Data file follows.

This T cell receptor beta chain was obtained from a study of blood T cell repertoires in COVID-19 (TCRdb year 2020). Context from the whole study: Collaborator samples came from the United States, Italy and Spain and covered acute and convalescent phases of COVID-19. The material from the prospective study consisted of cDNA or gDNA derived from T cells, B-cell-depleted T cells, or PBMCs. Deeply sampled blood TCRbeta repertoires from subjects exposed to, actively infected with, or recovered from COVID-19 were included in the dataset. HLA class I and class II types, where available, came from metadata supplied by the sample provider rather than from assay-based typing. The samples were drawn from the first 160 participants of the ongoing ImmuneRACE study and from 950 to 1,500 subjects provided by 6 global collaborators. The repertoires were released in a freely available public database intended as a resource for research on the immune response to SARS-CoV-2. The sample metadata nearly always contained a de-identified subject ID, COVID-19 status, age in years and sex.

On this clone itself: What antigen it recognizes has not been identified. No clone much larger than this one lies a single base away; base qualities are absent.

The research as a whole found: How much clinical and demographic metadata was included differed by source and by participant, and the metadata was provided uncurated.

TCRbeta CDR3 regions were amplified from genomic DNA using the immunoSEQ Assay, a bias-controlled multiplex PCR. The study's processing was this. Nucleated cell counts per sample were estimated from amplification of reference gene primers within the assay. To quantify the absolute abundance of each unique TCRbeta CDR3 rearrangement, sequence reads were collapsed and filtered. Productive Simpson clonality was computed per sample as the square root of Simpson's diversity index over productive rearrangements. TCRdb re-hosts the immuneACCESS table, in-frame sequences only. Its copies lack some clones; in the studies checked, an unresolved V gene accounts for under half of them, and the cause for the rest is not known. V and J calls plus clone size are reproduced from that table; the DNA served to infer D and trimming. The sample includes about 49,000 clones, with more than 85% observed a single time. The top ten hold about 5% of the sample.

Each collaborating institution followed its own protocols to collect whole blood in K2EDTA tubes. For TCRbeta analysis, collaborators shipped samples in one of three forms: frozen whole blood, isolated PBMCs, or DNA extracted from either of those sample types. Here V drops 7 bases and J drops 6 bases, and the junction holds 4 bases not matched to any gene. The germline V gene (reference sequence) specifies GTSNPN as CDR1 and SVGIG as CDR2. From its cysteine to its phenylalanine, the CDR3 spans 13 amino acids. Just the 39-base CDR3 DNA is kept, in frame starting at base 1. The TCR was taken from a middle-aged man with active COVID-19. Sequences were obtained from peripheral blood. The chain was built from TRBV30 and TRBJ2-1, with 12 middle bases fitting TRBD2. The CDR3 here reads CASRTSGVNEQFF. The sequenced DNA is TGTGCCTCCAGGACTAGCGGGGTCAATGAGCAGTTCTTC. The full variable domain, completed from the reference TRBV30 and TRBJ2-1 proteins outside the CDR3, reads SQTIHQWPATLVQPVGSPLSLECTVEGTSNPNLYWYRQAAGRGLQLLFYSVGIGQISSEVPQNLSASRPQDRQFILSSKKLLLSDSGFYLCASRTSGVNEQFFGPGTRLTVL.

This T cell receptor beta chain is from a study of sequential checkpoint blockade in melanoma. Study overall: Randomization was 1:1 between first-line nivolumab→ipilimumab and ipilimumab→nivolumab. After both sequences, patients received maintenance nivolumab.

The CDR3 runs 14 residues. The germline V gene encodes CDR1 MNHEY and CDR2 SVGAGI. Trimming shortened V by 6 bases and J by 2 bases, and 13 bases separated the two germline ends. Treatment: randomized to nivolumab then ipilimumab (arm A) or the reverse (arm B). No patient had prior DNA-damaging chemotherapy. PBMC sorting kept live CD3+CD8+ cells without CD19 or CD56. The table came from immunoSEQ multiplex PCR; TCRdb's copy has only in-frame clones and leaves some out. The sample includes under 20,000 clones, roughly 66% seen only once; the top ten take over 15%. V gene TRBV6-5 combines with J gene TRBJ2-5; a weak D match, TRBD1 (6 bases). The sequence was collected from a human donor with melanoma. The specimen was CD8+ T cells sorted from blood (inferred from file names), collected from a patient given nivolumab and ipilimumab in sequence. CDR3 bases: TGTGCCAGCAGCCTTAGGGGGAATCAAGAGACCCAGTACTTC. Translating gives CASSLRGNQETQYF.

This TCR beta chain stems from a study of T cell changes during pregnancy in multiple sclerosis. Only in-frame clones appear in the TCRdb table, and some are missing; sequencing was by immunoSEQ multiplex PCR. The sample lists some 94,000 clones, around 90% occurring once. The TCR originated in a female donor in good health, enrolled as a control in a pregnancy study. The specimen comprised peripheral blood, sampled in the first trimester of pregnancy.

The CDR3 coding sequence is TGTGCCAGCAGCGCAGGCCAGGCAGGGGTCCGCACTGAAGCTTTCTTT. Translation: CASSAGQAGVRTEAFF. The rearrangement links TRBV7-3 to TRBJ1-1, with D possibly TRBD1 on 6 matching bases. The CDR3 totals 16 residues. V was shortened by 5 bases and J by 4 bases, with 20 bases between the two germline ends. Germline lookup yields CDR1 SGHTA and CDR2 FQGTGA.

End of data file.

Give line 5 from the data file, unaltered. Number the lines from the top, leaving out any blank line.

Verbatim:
Each collaborating institution followed its own protocols to collect whole blood in K2EDTA tubes. For TCRbeta analysis, collaborators shipped samples in one of three forms: frozen whole blood, isolated PBMCs, or DNA extracted from either of those sample types. Here V drops 7 bases and J drops 6 bases, and the junction holds 4 bases not matched to any gene. The germline V gene (reference sequence) specifies GTSNPN as CDR1 and SVGIG as CDR2. From its cysteine to its phenylalanine, the CDR3 spans 13 amino acids. Just the 39-base CDR3 DNA is kept, in frame starting at base 1. The TCR was taken from a middle-aged man with active COVID-19. Sequences were obtained from peripheral blood. The chain was built from TRBV30 and TRBJ2-1, with 12 middle bases fitting TRBD2. The CDR3 here reads CASRTSGVNEQFF. The sequenced DNA is TGTGCCTCCAGGACTAGCGGGGTCAATGAGCAGTTCTTC. The full variable domain, completed from the reference TRBV30 and TRBJ2-1 proteins outside the CDR3, reads SQTIHQWPATLVQPVGSPLSLECTVEGTSNPNLYWYRQAAGRGLQLLFYSVGIGQISSEVPQNLSASRPQDRQFILSSKKLLLSDSGFYLCASRTSGVNEQFFGPGTRLTVL.